This solution comes at a cost though. The GeoPic II uses power from the camera and thus will shorten the operation of the camera. The GeoPic II is available for £200.
Apart from the GPS side of things the D3 and D300 are stunning cameras, with lots of new and improved features. My favorite was the Live View on the high density 3 inch LCD display. It also has video output to a HD TV using a HDMI connector. Helping you make use of the 12.3 megapixel CMOS sensor. I also tried out the 18-200 VR lens and the 105 VR Macro lens on my D70 and these functioned really well, both in terms of focusing speed, operation at slow shutter speeds and sharpness.
My Christmas list is in preparation... Nikon D300 with 18-200 lens and 105 macro to back it up. What's that I heard my wife say? Something about Hell and freezing... :( Maybe I can persuade Nikon to let me test one.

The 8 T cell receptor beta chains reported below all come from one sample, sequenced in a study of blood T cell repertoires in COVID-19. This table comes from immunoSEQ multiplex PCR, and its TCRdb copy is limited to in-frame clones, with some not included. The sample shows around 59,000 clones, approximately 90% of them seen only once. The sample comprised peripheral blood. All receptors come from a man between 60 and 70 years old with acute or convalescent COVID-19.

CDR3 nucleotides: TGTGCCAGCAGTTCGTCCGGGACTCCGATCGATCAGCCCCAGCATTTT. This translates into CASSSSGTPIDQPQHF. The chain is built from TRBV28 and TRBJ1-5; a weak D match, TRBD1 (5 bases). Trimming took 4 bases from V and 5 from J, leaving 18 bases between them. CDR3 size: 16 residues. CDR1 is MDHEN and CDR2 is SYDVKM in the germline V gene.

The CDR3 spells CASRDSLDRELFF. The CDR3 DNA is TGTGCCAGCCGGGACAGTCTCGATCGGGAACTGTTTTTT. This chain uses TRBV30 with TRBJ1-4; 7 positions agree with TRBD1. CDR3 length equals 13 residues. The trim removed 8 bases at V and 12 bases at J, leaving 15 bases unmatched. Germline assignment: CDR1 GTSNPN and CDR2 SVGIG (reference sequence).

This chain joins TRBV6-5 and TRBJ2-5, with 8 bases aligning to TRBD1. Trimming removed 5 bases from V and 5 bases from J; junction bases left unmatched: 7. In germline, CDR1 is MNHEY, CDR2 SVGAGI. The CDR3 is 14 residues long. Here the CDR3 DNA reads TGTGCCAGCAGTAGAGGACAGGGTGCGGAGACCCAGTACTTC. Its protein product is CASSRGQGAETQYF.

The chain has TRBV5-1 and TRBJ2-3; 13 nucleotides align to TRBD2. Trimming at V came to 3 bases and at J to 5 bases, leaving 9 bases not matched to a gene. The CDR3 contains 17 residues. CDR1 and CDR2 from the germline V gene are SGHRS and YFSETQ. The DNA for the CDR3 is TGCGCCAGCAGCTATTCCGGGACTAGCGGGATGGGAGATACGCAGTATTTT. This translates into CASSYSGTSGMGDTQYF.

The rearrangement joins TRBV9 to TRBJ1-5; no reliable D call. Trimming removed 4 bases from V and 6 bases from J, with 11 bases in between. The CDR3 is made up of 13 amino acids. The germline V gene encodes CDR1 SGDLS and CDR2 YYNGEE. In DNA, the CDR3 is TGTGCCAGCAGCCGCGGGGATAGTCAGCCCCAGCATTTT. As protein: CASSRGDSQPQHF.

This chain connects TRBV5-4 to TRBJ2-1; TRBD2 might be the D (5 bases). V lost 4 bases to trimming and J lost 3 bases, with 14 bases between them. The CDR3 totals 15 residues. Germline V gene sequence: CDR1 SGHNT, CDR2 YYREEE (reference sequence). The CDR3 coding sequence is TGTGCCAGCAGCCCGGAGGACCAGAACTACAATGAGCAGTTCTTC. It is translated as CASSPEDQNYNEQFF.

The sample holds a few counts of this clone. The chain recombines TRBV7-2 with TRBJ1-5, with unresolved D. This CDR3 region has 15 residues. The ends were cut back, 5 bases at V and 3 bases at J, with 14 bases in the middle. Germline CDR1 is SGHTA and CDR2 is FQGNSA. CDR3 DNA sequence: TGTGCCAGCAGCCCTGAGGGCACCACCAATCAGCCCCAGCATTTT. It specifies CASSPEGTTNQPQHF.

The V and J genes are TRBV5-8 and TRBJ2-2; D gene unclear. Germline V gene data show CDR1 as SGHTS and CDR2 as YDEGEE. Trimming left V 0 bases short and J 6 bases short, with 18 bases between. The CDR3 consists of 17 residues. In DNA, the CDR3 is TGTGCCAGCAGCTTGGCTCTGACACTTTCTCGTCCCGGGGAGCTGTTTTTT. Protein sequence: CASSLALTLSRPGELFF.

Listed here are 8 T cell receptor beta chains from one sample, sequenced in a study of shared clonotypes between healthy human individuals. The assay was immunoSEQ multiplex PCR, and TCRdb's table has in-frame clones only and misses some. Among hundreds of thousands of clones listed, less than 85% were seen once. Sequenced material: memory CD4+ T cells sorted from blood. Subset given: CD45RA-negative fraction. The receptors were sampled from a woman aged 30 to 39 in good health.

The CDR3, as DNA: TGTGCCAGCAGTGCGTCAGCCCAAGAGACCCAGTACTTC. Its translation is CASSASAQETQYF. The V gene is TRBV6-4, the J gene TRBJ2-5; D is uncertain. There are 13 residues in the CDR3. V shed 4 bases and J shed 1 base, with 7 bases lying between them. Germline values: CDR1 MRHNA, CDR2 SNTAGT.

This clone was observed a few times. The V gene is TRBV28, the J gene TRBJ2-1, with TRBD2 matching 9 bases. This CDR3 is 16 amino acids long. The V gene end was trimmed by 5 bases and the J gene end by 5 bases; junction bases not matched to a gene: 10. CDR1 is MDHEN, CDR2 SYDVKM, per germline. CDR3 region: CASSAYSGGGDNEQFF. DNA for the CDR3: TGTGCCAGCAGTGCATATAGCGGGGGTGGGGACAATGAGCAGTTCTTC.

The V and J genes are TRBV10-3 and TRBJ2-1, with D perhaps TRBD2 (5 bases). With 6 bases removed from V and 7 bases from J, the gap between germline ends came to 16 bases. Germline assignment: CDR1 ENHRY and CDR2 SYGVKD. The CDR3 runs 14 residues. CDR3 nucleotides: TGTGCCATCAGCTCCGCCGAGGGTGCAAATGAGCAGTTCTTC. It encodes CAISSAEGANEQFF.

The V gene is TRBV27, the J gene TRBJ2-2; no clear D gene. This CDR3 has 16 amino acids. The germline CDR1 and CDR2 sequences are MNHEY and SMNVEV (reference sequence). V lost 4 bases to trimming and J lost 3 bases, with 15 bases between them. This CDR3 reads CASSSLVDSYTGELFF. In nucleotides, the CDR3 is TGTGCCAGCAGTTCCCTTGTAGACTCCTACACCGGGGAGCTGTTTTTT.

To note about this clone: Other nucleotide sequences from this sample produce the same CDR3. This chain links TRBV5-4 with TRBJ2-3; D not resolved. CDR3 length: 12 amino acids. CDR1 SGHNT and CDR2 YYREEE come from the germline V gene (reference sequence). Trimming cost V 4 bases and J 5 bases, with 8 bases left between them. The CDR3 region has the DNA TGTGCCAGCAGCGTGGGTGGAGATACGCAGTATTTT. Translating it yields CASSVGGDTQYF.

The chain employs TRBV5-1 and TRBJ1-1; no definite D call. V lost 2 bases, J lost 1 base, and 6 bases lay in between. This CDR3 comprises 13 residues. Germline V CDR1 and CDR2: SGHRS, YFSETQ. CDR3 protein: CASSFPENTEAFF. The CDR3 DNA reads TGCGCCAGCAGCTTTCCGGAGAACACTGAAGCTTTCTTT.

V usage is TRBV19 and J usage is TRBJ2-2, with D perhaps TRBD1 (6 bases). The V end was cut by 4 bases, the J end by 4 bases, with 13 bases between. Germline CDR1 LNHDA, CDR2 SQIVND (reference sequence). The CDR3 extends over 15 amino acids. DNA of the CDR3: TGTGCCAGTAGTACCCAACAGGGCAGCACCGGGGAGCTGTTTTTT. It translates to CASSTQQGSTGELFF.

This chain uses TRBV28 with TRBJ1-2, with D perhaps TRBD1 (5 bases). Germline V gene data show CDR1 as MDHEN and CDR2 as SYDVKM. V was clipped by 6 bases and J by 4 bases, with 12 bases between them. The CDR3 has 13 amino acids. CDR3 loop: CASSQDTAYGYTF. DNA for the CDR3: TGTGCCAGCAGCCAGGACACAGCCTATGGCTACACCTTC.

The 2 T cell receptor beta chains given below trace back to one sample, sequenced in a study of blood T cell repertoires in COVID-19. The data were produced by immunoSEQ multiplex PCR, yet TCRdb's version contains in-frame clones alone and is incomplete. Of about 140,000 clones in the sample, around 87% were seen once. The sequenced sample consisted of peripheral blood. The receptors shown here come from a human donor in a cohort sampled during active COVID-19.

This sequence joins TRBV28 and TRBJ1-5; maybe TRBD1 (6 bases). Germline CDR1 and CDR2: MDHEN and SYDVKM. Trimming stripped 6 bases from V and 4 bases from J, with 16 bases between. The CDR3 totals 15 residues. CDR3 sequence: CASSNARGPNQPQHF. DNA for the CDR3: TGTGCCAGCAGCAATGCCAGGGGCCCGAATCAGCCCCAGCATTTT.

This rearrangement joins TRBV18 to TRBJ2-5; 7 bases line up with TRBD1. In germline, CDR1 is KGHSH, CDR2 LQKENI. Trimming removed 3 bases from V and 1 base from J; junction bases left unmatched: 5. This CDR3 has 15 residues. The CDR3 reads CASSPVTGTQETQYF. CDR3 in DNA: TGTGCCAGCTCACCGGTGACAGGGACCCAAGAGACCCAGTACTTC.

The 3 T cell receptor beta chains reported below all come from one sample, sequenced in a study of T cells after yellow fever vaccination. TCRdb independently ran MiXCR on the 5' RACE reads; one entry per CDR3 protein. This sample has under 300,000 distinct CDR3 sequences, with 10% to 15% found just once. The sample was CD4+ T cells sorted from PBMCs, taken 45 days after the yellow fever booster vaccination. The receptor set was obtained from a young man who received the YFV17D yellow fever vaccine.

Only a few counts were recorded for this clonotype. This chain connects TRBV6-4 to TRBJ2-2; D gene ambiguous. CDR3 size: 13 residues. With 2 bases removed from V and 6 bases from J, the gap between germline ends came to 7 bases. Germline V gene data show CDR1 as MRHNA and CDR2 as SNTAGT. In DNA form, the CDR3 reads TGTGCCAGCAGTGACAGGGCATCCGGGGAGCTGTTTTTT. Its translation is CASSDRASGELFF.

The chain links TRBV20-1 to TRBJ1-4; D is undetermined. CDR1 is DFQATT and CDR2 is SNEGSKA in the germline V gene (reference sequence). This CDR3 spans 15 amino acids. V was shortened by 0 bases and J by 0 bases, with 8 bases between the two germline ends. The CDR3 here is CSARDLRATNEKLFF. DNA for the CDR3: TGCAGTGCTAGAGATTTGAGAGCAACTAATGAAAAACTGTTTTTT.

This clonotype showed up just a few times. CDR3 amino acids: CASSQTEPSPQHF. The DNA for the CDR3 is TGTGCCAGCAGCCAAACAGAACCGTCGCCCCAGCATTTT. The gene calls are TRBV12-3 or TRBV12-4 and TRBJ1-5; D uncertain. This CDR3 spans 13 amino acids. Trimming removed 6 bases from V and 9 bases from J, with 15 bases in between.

In the mean time if you can get to Olympia in London tomorrow (November 28th) you can see the new Nikon cameras for yourself.
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Labels: digital camera, digital camera for professional photographers, Digital Cameras, digital cameras for prefessional photography, digital photography, Nikon D3, Nikon D300 GPS enabled cameras, nikon digital cameras, photgraphy guide, photography, photography blog